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Poster Presentation for the Sciences. by Christopher Teh Boon Sung, Ph.D. Fac. of Agriculture, UPM Tel: 03-89474858. You can download these slides from: What is a scientific poster?.

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Poster Presentation for the Sciences

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    1. Poster Presentation for the Sciences by Christopher Teh Boon Sung, Ph.D. Fac. of Agriculture, UPM Tel: 03-89474858

    2. You can download these slides from: •

    3. What is a scientific poster? • Highlights key results and findings at a scientific conference or seminar • concise and direct presentation of information • Not a reproduction of your research paper or thesis! • Should be understandable just by reading your poster and without needing you or anyone else to explain



    6. Benefits of poster presentation: • allow one-to-one interaction with people regarding your work • people can have more time to go through your work than during an oral presentation


    8. Who are your audience? • Conference venue usually crowded and noisy • People can be distracted • many other posters there too

    9. Your poster should immediately attract your audience to approach closer and read about your work • You have 30 seconds to attract readers! • Strategies: • Use a statement, photograph, or diagram as a focal point • Provide a clear flow of information from introduction to conclusion • Focus on key/selected major findings – not everything you did during your research! • Text should be concise that can be completely read within 10 minutes



    12. Organize your information • Title of poster • Author(s) and affiliations • especially the contact/corresponding person • email, telephone number • Introduction • Research problem • Justification of work • Research questions • Objectives • Hypothesis (expected results)

    13. Materials and methods • brief description of procedures and analyses • experimental design / field layout • sampling location and frequency • sample size • what was collected/measured/observed • Results and discussion • Analysis • Findings • Explain the results (i.e., give reasons for observed results)

    14. Conclusion • not a summary of work • answering your objectives • References • Acknowledgements • research grant • individuals who helped you

    15. Preparing your poster • Determine the maximum poster size • The conference organizers will inform you and provide basic guidelines for poster presentation • Unfortunately, in conferences/seminars, posters can only be pinned on the board if the posters are in portrait mode • sometimes this information is not told to presenters



    18. Preparing your poster • Use software applications like PowerPoint to prepare poster • Change the page size to the desired size • Use Zoom feature to work on your poster • Where are you going to print the poster? • Find out what is the maximum size the printer can handle

    19. Check if the printer in your department can print the desired poster size

    20. Title • Pick a good title • concise and accurate title • Most prominent feature • titles will often make people decide if to read the poster • Avoid use of ALL CAPS in titles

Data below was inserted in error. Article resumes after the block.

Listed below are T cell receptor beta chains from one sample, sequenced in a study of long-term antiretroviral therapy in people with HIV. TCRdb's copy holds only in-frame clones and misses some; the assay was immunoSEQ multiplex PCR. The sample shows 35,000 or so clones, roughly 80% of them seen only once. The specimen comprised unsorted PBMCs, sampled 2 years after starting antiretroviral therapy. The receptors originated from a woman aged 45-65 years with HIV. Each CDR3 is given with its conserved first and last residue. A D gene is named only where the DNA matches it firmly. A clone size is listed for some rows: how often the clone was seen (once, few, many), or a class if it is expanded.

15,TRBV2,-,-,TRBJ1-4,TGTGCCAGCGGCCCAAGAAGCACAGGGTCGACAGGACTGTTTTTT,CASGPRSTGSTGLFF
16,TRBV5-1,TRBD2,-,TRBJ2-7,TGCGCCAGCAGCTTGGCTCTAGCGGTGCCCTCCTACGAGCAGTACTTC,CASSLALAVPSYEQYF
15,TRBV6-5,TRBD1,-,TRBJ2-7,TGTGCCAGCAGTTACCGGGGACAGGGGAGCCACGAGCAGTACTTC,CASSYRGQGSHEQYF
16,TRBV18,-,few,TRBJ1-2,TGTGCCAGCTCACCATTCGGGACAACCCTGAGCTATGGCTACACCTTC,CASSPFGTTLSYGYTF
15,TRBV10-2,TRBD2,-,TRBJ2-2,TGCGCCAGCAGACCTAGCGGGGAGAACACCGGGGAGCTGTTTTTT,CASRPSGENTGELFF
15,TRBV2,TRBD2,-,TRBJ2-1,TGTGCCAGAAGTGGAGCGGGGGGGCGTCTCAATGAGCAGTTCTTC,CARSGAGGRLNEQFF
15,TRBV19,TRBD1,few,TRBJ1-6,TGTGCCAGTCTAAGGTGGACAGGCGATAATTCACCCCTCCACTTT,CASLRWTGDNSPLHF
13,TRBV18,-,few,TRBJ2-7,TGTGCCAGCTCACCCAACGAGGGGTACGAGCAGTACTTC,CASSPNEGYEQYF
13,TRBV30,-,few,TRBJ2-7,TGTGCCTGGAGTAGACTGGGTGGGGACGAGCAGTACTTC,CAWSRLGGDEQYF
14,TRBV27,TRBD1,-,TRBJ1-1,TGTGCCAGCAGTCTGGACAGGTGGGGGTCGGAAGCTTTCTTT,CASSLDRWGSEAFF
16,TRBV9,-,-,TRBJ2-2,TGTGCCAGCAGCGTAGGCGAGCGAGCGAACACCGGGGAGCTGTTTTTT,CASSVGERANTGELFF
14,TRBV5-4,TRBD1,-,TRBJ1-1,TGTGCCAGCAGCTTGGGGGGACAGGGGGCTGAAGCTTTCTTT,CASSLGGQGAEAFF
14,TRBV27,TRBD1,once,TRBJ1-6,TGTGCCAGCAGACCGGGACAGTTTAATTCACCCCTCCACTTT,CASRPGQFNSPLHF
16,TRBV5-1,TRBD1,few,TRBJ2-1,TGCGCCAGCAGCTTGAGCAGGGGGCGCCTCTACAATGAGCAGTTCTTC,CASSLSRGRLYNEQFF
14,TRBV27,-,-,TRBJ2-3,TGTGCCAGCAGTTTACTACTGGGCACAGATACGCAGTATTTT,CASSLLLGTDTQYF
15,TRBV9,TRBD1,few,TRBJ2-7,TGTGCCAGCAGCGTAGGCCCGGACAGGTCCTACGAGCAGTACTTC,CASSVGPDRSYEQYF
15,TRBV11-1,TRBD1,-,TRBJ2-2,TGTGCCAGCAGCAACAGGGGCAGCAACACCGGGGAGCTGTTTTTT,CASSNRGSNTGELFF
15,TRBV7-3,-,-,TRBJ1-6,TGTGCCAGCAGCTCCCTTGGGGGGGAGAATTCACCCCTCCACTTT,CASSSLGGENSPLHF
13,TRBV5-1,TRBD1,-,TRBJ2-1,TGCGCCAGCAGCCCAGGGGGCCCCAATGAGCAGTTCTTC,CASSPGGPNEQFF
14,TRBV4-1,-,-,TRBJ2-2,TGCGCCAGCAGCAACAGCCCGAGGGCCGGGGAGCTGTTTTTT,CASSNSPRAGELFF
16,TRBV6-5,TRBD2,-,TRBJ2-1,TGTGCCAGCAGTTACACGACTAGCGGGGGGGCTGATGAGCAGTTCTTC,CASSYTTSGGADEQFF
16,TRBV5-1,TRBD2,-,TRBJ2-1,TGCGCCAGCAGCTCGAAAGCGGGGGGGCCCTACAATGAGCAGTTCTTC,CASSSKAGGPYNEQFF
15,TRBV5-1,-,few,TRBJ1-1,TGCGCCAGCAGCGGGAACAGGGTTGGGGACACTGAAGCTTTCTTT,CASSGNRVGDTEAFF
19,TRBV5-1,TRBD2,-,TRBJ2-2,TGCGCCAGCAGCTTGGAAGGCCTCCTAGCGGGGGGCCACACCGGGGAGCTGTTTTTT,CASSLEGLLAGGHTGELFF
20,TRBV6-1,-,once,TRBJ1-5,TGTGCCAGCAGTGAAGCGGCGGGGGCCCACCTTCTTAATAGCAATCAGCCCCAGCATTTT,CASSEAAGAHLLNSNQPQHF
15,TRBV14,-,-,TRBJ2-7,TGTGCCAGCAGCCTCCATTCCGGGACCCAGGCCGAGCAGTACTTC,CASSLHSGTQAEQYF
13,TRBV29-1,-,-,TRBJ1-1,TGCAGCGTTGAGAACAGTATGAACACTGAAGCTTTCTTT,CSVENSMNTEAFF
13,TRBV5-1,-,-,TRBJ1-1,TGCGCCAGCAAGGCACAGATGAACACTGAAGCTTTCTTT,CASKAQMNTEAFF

21. Layout • Landscape • Divide into 2 or more columns (not necessary to have equal widths) • Portrait • May also be divided into 2 or more columns • Have clear discernable sections or blocks of text • Easy, clear, and smooth flow or orientation of text • Easy to read • Use blank spaces for clear demarcations • Do not crowd/cram the text and pictures










    31. Colour Choose colour combinations that make reading and understanding your work easy Avoid “giddy” colours or combination of colours that make text “disappear” in the background colour


    33. Background • Use cool, muted colours as background • Avoid bright and warm colours • Colours can be • solid • shaded/gradient • You can have pictures as the background • But can be risky as they tend to obscure text

    34. What do you think of this poster?




    38. Figures, diagrams, and photos • All figures must have captions • Figures, in particular photographs, must be 300 DPI (dots-per-inch) • For charts, use Excel and a free add-in called XL toolbox to export hi-res charts •

    39. Scale photos to at least 300 DPI

    40. XL Toolbox to create publication-ready charts

    41. Figures, diagrams, and photos Lost weight or grown taller ? Resize pictures using correct proportions (i.e., maintain same aspect ratio)

    42. Lettering • Title - >72 pt, BOLD • Section headings - >48 pt, BOLD • Body text – at least 24 pt • NO CAPS! ARE YOU ANGRY WITH YOUR RESEARCH? • Use conservative fonts • not exotic or cursive fonts which can make reading hard

    43. Looks nice, but no!

    44. Use bulleted lists where possible instead of paragraphs Use italics instead of underlining Use dark or black coloured lettering on light background is easier to read when printed than light or white lettering on dark background

    45. Finishing touches • Proofread • check for mistakes in speling, gram;marand ForMatting • Glossy or matte paper? • Glossy • Photos appear clearer • Colours more vibrant • More durable • Expensive, glaring • Matte • No glare, less expensive • Colours less vibrant (more “flat”)

    46. Good sources of information • Effective poster design for academic conferences by Mary Lee Eggart • • Tips on poster presentations at professional conference by Scott W. Plunkett • • Ten simple rules for a good poster presentation by Thomas C Erren and Philip E Bourne •

    47. Thank you